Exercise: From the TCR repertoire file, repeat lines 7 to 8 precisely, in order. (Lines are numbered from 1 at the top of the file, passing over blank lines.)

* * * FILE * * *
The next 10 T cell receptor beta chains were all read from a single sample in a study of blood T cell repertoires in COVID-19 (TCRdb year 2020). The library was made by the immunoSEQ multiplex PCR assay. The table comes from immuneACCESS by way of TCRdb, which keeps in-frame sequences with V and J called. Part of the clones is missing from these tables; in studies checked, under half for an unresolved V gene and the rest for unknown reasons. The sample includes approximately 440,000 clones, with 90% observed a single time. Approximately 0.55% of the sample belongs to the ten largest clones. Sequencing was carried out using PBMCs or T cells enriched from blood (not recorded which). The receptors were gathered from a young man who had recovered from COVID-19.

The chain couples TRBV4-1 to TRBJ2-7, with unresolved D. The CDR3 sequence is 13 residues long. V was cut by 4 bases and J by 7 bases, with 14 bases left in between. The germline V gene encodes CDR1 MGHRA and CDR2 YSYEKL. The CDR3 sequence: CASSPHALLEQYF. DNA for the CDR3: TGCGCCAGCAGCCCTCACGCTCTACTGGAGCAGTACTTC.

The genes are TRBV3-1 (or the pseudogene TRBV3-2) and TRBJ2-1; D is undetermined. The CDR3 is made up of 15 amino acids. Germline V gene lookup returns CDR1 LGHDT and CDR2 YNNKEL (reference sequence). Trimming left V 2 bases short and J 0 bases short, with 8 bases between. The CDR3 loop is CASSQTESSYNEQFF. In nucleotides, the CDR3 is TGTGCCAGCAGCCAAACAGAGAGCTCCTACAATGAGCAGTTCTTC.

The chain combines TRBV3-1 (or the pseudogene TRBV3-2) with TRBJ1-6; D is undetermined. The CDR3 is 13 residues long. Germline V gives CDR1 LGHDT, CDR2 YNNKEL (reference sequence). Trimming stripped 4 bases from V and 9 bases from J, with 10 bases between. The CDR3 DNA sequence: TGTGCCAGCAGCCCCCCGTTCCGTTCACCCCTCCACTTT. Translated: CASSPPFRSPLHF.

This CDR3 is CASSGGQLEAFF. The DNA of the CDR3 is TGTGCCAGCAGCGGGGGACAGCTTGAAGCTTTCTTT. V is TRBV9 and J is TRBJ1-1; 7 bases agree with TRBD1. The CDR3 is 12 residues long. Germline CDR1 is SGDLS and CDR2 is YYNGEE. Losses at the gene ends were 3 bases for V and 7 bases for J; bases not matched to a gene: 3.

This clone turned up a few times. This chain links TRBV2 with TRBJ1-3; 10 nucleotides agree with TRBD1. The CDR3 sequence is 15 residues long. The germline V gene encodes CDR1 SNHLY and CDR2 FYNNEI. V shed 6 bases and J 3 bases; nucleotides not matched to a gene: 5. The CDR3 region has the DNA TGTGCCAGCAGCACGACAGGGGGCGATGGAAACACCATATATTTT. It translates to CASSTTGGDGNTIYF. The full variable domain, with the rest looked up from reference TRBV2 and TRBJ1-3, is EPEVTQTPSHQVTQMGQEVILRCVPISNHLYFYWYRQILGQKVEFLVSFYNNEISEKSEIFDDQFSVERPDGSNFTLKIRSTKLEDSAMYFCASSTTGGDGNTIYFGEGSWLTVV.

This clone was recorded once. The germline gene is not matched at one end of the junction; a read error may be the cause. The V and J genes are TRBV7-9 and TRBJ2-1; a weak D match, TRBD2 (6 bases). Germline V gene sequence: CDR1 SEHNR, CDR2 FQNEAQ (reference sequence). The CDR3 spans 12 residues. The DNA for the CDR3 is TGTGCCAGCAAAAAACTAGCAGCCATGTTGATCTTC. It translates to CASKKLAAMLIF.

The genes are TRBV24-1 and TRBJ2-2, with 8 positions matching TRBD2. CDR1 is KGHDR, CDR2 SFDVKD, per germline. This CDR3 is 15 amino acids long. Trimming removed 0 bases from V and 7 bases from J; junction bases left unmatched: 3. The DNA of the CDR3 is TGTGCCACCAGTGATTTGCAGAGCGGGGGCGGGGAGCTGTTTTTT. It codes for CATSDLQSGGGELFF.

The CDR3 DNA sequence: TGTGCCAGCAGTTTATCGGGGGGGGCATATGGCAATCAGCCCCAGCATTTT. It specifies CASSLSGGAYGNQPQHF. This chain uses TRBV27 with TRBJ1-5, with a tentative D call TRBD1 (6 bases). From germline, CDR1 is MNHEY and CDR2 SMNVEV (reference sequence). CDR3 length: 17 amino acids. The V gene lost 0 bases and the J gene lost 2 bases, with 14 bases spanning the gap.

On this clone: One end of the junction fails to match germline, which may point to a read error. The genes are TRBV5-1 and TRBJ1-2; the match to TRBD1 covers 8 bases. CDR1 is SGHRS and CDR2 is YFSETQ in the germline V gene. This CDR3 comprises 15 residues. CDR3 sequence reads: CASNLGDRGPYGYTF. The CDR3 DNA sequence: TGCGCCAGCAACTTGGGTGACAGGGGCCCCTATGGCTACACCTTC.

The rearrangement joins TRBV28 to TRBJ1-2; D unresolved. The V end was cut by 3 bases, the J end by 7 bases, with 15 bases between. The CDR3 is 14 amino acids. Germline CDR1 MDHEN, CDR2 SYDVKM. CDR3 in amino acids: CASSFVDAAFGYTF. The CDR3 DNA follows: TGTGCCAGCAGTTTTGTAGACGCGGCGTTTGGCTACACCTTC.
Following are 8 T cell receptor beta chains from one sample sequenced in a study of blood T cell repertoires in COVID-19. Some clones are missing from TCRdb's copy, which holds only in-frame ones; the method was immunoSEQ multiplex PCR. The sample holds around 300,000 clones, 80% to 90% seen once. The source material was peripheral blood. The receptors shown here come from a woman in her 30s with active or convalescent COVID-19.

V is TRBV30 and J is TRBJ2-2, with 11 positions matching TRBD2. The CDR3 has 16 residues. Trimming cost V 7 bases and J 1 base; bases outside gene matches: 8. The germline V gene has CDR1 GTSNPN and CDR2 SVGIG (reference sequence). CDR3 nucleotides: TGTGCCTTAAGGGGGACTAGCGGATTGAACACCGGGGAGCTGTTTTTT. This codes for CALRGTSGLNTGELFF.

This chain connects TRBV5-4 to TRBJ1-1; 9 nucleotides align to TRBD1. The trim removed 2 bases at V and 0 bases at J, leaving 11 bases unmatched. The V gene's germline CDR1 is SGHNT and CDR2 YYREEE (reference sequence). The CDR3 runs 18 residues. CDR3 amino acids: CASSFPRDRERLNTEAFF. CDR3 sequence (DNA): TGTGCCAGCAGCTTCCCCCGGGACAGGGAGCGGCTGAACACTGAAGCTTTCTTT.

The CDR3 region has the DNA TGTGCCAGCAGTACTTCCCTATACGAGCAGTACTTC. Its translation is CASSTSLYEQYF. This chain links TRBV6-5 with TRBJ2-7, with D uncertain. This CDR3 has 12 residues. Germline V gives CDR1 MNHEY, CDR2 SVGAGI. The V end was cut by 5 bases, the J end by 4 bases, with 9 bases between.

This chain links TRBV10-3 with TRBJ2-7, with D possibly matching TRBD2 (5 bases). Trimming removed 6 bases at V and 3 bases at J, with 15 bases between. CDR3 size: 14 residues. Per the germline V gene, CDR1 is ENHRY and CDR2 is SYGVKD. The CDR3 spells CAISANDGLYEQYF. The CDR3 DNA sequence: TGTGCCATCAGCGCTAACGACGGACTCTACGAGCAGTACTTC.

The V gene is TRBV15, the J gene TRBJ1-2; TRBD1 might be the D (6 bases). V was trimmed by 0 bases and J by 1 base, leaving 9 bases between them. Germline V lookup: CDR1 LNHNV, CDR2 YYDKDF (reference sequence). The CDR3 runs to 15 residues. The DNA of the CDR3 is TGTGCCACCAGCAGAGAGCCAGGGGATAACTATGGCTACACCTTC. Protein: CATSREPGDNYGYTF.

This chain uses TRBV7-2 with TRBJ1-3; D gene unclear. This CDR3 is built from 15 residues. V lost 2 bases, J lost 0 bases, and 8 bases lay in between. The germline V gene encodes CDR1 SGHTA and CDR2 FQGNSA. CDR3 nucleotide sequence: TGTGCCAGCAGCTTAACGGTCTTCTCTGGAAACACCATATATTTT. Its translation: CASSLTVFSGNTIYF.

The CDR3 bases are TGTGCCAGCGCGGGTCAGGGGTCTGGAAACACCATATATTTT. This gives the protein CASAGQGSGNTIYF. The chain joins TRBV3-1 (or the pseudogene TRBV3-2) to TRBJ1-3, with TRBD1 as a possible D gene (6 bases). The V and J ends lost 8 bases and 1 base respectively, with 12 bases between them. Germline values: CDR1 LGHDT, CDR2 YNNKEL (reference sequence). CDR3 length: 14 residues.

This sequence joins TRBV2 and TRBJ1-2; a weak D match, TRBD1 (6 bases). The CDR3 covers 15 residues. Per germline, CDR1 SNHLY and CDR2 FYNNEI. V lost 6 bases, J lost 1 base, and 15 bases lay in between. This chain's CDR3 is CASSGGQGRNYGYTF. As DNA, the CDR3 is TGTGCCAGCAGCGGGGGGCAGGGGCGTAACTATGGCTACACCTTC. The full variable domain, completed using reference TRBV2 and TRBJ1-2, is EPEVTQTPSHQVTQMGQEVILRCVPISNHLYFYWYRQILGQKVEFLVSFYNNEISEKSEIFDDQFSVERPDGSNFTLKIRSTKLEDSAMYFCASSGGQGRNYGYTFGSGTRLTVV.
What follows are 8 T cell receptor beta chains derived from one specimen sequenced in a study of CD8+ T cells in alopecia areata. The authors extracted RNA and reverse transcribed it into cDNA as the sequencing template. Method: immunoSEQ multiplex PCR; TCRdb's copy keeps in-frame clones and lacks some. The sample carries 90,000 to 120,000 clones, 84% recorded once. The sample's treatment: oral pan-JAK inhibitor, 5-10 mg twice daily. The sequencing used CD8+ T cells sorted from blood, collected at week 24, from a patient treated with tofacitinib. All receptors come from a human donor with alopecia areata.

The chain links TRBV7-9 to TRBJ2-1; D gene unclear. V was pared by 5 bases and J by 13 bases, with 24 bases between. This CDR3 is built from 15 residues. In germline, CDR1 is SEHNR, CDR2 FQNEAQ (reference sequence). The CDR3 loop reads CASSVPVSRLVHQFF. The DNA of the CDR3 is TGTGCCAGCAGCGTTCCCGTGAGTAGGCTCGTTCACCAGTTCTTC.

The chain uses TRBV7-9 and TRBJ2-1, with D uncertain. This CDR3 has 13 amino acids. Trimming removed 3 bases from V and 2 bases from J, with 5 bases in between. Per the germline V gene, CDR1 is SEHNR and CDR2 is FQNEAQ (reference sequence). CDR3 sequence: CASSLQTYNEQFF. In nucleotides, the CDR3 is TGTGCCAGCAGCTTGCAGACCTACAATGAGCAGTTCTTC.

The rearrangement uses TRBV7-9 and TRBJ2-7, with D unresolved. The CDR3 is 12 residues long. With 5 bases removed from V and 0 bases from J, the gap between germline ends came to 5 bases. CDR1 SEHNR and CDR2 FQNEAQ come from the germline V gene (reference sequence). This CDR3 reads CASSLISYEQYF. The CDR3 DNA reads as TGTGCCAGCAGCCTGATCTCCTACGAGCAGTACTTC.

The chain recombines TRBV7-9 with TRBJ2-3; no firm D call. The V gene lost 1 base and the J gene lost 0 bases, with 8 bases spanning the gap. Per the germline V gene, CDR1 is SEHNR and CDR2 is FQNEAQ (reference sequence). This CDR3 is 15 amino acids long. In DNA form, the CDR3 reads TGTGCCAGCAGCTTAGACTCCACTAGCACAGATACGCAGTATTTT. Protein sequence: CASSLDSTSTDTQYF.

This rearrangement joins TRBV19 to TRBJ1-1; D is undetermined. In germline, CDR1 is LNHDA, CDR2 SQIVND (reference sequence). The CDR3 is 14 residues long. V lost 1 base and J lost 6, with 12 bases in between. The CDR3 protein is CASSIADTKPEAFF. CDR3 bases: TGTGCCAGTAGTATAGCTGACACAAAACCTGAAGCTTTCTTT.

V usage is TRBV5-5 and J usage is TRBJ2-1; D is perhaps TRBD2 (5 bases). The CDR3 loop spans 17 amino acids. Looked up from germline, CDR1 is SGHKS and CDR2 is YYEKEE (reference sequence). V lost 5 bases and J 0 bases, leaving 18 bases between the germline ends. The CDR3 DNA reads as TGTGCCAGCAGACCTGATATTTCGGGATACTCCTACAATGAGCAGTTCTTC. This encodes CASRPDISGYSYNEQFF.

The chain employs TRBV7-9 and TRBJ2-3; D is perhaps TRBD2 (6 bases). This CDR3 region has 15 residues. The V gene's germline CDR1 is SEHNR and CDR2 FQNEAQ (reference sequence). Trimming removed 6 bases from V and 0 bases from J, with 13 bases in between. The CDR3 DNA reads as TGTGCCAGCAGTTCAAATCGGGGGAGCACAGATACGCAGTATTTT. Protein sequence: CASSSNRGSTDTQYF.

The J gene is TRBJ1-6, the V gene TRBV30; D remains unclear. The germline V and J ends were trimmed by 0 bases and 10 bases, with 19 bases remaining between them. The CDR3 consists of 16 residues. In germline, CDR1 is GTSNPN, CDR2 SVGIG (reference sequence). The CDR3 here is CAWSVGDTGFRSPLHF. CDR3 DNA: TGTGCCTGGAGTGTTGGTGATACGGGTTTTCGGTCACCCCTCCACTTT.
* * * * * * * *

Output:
This clone was recorded once. The germline gene is not matched at one end of the junction; a read error may be the cause. The V and J genes are TRBV7-9 and TRBJ2-1; a weak D match, TRBD2 (6 bases). Germline V gene sequence: CDR1 SEHNR, CDR2 FQNEAQ (reference sequence). The CDR3 spans 12 residues. The DNA for the CDR3 is TGTGCCAGCAAAAAACTAGCAGCCATGTTGATCTTC. It translates to CASKKLAAMLIF.

The genes are TRBV24-1 and TRBJ2-2, with 8 positions matching TRBD2. CDR1 is KGHDR, CDR2 SFDVKD, per germline. This CDR3 is 15 amino acids long. Trimming removed 0 bases from V and 7 bases from J; junction bases left unmatched: 3. The DNA of the CDR3 is TGTGCCACCAGTGATTTGCAGAGCGGGGGCGGGGAGCTGTTTTTT. It codes for CATSDLQSGGGELFF.